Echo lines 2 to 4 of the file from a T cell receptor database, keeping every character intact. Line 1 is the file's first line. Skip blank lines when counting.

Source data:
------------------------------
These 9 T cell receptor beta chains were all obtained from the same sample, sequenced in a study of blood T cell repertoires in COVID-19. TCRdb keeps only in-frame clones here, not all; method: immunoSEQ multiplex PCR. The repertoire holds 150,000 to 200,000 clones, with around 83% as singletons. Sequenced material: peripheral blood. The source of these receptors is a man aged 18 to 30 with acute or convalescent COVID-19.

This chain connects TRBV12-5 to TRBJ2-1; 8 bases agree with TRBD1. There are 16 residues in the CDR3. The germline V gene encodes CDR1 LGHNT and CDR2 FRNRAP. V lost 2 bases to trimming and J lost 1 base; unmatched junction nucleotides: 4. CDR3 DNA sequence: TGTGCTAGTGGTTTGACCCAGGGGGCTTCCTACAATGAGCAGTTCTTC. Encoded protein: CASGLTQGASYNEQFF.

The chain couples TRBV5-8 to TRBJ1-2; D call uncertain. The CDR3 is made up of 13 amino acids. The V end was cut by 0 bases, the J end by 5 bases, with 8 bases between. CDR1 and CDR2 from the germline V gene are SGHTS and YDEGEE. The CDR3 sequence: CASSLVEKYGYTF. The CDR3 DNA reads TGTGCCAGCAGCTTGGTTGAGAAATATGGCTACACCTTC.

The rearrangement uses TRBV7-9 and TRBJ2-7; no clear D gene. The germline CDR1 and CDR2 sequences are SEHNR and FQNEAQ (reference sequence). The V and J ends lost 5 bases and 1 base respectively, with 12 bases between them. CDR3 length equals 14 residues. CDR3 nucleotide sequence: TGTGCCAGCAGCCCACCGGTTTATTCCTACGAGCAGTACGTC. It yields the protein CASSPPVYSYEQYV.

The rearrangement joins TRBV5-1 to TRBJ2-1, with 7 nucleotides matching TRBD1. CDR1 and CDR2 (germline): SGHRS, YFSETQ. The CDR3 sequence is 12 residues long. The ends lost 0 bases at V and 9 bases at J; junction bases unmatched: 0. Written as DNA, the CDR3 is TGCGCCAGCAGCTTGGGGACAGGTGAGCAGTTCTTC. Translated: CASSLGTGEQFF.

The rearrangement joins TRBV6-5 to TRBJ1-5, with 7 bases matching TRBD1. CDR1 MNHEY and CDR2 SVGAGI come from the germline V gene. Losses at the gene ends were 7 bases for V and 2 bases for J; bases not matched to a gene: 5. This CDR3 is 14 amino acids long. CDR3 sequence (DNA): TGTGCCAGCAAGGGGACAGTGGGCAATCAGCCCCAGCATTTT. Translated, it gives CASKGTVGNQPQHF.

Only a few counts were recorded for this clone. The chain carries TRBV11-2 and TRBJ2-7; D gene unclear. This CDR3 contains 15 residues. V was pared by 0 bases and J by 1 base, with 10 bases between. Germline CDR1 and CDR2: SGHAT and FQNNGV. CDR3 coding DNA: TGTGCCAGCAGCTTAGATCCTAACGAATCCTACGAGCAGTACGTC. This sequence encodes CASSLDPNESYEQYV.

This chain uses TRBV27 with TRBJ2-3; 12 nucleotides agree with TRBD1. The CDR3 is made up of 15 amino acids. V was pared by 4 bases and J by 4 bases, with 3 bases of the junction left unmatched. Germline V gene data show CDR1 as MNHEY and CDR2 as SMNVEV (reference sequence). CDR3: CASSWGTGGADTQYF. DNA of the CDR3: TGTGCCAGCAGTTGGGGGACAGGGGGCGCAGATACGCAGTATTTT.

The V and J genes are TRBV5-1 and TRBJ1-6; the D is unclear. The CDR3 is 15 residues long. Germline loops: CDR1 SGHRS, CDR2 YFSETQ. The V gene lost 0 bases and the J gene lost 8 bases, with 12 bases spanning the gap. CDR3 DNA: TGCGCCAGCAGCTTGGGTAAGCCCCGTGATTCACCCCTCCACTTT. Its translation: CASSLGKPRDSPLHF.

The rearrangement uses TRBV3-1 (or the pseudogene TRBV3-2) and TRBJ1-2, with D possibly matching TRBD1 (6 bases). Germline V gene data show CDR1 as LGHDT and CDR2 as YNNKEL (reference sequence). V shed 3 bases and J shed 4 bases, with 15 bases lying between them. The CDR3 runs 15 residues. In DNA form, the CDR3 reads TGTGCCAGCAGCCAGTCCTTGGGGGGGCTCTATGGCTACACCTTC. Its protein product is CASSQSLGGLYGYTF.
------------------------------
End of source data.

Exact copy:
This chain connects TRBV12-5 to TRBJ2-1; 8 bases agree with TRBD1. There are 16 residues in the CDR3. The germline V gene encodes CDR1 LGHNT and CDR2 FRNRAP. V lost 2 bases to trimming and J lost 1 base; unmatched junction nucleotides: 4. CDR3 DNA sequence: TGTGCTAGTGGTTTGACCCAGGGGGCTTCCTACAATGAGCAGTTCTTC. Encoded protein: CASGLTQGASYNEQFF.

The chain couples TRBV5-8 to TRBJ1-2; D call uncertain. The CDR3 is made up of 13 amino acids. The V end was cut by 0 bases, the J end by 5 bases, with 8 bases between. CDR1 and CDR2 from the germline V gene are SGHTS and YDEGEE. The CDR3 sequence: CASSLVEKYGYTF. The CDR3 DNA reads TGTGCCAGCAGCTTGGTTGAGAAATATGGCTACACCTTC.

The rearrangement uses TRBV7-9 and TRBJ2-7; no clear D gene. The germline CDR1 and CDR2 sequences are SEHNR and FQNEAQ (reference sequence). The V and J ends lost 5 bases and 1 base respectively, with 12 bases between them. CDR3 length equals 14 residues. CDR3 nucleotide sequence: TGTGCCAGCAGCCCACCGGTTTATTCCTACGAGCAGTACGTC. It yields the protein CASSPPVYSYEQYV.